Thursday was a typical day at the main site, but not for those up the hill; they had to say goodbye. Mid-afternoon, fifteen weeping faces entered the minuscule sanctuary. Among them was my brother, Matt. I was shocked to see this. Matt was my role model, someone I looked up to greatly. He always seemed like the spiritual, manly guy that would not cry in an entire lifetime. But here he was before my own eyes, inconsolable. I was at a loss for words, and I began crying as well. I sat down next to him and we sobbed together. When he noticed I was there, he looked up and barely got out, “Why are you crying?” I myself was not even sure why so I just made a sort of “I don’t know” gesture and resumed. It was unreal to me how much saying goodbye had impacted Matt. Back in Houston, I had always looked at people of different ethnicity in a different way, but not after this. His sorrow showed me how much he really loved those kids despite the fact they have a different color skin, or belong in a completely different economic class. He loved them unconditionally.
As the week came to an end, so did our trip. Saturday was our last day. Matt had taught me something of unattainable value in loving unconditionally. I put that into action on Friday and I could visibly see the difference of how I had changed them and grown closer to these kids. Although, the closer we grew on Friday, just made Saturday even harder. As our final day drew to a close, I could see why Matt was crying. There is no pain like telling people you love goodbye. When we tried to tell them, they didn’t believe us. But when they saw us packing everything up, you could see it on their faces, they knew. We said our final goodbyes and gave our final hugs and began exiting through the same gate we came through at the very beginning. To make it even more difficult, a boy named Juan ran up and wrapped himself around my leg to keep me from going. That was when I couldn’t hold it in any longer. I bursted out in tears and tried to tell him I had to leave, but he would not let go. Finally one of the adults from the church came and got him off. I was silent until we got to the airport.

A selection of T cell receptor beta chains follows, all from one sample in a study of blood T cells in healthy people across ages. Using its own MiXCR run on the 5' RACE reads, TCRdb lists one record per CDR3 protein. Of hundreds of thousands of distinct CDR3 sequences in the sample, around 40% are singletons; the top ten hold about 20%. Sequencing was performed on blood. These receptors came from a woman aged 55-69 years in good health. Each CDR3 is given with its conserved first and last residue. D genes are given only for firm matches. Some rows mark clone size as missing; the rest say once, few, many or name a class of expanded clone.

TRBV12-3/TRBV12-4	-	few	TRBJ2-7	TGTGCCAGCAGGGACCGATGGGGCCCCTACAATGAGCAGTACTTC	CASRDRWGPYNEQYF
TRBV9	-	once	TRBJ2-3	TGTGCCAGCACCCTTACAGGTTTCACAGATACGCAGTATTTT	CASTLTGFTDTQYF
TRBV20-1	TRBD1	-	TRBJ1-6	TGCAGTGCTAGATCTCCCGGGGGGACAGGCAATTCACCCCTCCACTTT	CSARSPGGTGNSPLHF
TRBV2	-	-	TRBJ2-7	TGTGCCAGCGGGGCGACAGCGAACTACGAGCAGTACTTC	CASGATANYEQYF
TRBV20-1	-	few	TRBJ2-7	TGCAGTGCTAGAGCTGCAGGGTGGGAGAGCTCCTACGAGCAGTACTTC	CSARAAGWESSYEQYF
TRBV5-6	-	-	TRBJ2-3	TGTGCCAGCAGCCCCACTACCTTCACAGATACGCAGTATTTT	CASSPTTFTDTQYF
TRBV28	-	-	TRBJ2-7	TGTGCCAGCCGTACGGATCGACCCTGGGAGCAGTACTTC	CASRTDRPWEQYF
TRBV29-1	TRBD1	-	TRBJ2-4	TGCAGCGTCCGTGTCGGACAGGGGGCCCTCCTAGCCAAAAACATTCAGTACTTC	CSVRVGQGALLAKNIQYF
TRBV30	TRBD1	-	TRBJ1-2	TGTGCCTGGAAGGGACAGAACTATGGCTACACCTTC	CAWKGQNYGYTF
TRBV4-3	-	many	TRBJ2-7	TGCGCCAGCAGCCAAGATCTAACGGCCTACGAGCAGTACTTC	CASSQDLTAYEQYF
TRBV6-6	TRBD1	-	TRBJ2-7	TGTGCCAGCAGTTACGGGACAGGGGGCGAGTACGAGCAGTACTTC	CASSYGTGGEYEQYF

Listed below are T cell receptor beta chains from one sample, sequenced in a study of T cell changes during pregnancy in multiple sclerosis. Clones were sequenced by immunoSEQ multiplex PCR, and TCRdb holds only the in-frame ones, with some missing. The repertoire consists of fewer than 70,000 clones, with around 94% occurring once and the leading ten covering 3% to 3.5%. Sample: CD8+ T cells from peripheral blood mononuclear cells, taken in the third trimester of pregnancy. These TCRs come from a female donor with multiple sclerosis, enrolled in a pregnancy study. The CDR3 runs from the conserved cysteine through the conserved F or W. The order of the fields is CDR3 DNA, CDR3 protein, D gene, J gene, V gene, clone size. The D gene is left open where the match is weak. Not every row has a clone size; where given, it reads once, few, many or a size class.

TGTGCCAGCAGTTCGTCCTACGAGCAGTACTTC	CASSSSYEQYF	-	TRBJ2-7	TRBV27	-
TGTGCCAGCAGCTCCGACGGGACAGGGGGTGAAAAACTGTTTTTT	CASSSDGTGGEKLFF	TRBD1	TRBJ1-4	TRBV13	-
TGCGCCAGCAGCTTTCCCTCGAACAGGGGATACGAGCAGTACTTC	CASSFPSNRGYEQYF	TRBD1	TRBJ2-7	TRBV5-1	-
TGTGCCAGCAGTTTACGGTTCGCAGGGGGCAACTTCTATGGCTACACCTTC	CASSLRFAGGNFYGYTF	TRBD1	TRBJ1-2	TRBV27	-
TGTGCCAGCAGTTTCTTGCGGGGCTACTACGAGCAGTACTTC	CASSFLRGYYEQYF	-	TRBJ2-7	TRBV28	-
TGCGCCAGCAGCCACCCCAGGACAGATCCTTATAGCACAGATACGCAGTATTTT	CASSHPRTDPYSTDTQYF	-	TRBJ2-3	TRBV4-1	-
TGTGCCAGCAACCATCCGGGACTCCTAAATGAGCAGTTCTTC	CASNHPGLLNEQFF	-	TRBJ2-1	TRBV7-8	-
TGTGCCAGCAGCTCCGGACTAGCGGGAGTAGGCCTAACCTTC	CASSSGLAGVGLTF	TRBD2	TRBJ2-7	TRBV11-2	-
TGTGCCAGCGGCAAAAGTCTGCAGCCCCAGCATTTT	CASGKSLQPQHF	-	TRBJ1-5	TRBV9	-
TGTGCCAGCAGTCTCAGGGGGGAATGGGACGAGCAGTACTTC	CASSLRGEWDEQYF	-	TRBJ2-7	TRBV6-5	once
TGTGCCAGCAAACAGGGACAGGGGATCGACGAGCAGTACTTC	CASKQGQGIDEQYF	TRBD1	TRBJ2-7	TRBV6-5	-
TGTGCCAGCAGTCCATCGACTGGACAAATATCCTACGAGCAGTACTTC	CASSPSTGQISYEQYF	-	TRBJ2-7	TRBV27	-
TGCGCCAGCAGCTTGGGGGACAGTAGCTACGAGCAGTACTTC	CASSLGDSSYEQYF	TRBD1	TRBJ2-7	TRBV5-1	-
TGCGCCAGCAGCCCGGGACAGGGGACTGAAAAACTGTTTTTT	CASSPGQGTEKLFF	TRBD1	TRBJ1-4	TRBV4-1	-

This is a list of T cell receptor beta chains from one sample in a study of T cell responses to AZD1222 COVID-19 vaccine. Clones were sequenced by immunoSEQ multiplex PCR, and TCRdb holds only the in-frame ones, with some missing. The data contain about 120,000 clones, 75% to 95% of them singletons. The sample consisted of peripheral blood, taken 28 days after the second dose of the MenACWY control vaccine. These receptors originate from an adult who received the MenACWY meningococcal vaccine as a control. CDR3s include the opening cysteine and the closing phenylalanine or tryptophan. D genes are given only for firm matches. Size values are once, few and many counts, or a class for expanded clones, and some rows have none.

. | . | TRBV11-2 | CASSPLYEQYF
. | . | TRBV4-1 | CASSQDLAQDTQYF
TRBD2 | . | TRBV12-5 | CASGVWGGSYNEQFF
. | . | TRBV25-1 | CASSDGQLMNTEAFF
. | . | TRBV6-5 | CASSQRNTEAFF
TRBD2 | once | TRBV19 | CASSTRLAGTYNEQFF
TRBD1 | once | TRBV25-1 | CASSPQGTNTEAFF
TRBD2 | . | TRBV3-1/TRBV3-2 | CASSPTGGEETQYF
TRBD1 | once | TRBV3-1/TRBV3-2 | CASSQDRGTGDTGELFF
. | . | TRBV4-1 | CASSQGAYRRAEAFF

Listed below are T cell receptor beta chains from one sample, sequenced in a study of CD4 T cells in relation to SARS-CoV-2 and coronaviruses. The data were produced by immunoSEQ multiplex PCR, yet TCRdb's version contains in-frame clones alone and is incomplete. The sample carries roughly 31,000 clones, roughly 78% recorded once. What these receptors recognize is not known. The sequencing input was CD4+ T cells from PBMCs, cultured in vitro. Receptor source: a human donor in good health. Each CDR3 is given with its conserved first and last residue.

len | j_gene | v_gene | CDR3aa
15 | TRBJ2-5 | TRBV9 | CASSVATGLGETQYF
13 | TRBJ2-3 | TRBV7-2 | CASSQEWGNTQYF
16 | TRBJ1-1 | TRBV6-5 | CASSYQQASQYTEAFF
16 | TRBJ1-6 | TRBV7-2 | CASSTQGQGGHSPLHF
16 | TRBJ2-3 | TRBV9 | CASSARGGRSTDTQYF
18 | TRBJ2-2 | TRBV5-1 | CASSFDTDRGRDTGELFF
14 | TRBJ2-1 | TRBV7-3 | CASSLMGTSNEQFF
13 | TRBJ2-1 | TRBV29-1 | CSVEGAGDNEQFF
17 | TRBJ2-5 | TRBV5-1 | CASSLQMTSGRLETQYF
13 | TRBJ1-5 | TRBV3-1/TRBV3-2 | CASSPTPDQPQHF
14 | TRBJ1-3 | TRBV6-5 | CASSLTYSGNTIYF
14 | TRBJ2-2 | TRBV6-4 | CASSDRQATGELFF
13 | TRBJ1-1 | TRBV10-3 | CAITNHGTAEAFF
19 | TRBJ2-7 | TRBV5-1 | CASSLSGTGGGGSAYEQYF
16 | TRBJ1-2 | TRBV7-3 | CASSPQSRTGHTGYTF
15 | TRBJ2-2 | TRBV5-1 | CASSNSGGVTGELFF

When we got on the plane, I felt different feelings compared to the anxiety that filled me the last time I was on one. A combination of feelings came over me as I saw those hills rolling by once again. I was a different person. Spiritually renewed, confident of my capability to change people, and aware of how blessed we are. I was amazed at the joy that they have for how little they have. We have so much that they don’t, and yet they love the Lord as much as, or more than we do. I came to this country with a purpose of teaching them something, and came away from it taught by them. They taught me that joy is not found in your possessions or your achievements, but in a relationship with Christ. My brother Matt taught me that the only way to change a life of someone you do not know is to love unconditionally. The last thing I learned is that regardless age, anyone and everyone is capable of changing a life. A verse that led me through that week was 1st Timothy 4:12 and it says, “Don't let anyone look down on you because you are young, but set an example for the believers in speech, in life, in love, in faith and in purity.”